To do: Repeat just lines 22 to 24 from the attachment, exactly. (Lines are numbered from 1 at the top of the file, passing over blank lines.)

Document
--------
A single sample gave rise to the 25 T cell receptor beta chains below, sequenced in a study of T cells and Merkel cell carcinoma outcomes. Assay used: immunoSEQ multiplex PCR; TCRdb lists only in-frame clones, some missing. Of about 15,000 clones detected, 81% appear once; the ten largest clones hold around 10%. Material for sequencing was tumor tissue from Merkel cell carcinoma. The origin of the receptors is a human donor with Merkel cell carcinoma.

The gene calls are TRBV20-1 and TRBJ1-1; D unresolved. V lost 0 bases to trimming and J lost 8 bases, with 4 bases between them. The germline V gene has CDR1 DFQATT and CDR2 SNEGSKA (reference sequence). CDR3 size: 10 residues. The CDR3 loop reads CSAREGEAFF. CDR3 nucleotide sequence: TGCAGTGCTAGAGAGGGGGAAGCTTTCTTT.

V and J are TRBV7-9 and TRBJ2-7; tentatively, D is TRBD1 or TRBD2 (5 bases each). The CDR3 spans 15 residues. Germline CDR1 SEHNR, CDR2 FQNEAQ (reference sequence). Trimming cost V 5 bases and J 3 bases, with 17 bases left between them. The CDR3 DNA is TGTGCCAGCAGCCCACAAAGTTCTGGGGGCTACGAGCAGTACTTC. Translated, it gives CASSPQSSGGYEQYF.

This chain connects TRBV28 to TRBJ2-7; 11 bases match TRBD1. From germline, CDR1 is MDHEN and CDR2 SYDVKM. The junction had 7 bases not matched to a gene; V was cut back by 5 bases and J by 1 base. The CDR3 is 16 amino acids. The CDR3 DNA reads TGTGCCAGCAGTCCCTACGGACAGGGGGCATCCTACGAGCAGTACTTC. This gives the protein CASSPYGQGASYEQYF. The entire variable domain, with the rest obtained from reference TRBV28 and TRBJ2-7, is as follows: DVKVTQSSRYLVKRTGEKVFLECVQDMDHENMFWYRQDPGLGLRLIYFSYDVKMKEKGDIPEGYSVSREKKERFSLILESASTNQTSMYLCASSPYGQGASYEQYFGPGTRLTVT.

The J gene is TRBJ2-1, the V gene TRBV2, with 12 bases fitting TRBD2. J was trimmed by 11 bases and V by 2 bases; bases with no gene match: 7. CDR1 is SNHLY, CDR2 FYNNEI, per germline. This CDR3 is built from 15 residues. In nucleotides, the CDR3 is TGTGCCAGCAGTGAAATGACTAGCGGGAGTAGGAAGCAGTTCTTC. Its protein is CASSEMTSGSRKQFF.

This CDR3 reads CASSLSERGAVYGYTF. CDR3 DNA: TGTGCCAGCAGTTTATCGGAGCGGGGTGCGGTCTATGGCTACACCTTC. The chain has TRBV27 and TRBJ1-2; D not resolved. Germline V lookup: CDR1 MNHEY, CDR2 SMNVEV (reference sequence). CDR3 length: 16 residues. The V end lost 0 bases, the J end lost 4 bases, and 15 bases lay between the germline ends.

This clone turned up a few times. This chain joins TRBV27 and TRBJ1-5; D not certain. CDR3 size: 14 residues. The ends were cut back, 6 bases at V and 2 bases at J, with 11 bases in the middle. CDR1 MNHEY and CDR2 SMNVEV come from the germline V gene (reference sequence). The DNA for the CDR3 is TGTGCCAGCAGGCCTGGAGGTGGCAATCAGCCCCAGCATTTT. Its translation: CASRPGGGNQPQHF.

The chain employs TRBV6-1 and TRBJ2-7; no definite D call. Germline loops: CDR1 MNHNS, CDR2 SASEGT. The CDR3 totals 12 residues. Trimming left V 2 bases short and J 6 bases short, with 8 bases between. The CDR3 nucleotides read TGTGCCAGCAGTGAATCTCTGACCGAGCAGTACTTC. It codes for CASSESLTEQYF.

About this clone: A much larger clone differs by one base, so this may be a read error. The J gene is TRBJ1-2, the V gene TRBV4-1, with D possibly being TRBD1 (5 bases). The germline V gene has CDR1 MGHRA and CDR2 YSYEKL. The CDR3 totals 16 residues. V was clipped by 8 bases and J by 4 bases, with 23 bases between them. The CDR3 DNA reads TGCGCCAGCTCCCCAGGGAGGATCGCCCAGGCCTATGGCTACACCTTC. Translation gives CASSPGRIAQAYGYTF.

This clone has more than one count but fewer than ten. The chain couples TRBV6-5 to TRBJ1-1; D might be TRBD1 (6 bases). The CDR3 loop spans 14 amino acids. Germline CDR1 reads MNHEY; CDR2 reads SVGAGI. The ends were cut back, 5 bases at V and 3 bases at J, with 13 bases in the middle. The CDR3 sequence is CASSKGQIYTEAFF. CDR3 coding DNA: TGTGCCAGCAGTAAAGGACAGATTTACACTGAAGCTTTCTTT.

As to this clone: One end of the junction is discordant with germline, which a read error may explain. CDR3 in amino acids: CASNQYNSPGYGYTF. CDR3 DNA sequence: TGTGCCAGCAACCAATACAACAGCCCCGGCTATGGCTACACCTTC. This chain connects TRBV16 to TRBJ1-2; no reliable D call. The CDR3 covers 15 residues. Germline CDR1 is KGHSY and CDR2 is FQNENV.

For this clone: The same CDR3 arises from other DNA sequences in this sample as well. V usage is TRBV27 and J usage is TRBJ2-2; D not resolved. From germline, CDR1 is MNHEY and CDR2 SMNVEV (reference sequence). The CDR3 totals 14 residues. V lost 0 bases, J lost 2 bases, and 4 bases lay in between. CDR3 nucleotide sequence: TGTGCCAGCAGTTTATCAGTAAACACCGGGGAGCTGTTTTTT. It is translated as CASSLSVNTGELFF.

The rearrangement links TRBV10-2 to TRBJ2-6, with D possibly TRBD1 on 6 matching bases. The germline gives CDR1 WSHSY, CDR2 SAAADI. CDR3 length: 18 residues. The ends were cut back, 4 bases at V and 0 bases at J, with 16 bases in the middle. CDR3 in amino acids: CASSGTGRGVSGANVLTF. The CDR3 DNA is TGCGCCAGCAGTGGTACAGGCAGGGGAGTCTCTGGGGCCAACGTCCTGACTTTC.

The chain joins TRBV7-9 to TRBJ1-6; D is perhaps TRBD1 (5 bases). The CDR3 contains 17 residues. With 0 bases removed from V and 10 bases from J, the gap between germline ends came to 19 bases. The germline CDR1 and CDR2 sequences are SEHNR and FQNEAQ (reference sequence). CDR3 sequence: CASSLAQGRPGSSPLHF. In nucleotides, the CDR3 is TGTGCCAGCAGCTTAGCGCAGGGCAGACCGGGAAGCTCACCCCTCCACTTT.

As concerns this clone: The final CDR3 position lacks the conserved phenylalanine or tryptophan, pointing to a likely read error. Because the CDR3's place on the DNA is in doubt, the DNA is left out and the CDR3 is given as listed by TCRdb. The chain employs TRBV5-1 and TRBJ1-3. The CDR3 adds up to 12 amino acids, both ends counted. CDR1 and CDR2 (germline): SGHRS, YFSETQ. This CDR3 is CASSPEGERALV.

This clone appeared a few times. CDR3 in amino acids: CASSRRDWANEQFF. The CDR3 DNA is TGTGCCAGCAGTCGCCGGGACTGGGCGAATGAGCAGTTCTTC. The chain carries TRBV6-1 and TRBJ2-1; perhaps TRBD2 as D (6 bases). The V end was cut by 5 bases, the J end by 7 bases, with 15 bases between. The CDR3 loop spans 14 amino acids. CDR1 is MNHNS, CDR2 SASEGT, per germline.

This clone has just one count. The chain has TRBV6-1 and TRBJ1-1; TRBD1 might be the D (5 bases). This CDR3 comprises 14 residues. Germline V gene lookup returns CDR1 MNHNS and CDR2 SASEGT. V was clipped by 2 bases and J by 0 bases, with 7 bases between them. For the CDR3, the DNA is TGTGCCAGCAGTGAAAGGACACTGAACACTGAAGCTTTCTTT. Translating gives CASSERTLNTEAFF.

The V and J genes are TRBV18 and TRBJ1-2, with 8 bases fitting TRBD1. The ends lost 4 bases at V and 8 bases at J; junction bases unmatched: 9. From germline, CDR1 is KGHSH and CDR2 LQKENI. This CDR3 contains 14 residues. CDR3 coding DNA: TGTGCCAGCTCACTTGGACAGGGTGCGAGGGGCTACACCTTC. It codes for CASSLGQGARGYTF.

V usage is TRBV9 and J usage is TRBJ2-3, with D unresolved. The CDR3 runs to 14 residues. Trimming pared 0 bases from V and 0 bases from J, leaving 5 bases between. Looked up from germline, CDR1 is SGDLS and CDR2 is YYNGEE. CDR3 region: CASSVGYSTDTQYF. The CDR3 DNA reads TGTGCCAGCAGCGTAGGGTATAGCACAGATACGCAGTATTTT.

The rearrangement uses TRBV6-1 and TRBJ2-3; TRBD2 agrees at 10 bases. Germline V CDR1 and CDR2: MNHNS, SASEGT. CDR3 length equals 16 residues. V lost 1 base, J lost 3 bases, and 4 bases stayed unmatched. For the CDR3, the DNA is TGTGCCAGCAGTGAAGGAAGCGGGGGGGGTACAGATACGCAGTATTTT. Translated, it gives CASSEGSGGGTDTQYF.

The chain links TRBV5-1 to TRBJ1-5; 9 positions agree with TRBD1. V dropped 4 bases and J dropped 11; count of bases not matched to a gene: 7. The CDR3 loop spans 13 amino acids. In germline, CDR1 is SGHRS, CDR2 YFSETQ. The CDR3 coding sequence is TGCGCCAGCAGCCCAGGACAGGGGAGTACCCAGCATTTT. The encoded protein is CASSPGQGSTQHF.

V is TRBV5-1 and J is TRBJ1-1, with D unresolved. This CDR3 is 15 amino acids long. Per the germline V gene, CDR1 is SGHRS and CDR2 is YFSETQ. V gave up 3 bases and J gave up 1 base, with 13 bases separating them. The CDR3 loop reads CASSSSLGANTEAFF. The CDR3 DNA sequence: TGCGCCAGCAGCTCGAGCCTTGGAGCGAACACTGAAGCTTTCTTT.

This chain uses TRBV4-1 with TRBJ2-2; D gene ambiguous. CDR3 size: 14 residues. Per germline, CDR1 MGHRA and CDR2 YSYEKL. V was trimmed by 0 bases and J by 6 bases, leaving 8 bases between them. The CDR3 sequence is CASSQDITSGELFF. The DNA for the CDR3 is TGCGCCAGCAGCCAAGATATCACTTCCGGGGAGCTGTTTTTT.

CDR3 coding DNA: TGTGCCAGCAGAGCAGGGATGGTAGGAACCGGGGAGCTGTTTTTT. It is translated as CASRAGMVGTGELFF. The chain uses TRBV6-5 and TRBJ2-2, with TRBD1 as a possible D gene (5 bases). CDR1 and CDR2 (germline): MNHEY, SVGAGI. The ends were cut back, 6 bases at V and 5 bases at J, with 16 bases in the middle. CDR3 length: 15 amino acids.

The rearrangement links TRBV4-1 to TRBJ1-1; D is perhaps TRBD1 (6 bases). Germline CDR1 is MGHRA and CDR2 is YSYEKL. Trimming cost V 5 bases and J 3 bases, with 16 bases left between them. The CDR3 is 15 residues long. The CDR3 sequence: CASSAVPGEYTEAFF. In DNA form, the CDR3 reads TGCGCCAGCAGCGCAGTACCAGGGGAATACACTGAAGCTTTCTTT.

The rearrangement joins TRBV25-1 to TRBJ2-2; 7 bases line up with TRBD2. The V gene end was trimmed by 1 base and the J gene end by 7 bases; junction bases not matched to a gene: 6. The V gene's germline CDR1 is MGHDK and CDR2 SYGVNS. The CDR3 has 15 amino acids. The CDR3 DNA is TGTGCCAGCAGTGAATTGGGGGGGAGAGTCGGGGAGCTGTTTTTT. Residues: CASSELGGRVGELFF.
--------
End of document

V is TRBV5-1 and J is TRBJ1-1, with D unresolved. This CDR3 is 15 amino acids long. Per the germline V gene, CDR1 is SGHRS and CDR2 is YFSETQ. V gave up 3 bases and J gave up 1 base, with 13 bases separating them. The CDR3 loop reads CASSSSLGANTEAFF. The CDR3 DNA sequence: TGCGCCAGCAGCTCGAGCCTTGGAGCGAACACTGAAGCTTTCTTT.

This chain uses TRBV4-1 with TRBJ2-2; D gene ambiguous. CDR3 size: 14 residues. Per germline, CDR1 MGHRA and CDR2 YSYEKL. V was trimmed by 0 bases and J by 6 bases, leaving 8 bases between them. The CDR3 sequence is CASSQDITSGELFF. The DNA for the CDR3 is TGCGCCAGCAGCCAAGATATCACTTCCGGGGAGCTGTTTTTT.

CDR3 coding DNA: TGTGCCAGCAGAGCAGGGATGGTAGGAACCGGGGAGCTGTTTTTT. It is translated as CASRAGMVGTGELFF. The chain uses TRBV6-5 and TRBJ2-2, with TRBD1 as a possible D gene (5 bases). CDR1 and CDR2 (germline): MNHEY, SVGAGI. The ends were cut back, 6 bases at V and 5 bases at J, with 16 bases in the middle. CDR3 length: 15 amino acids.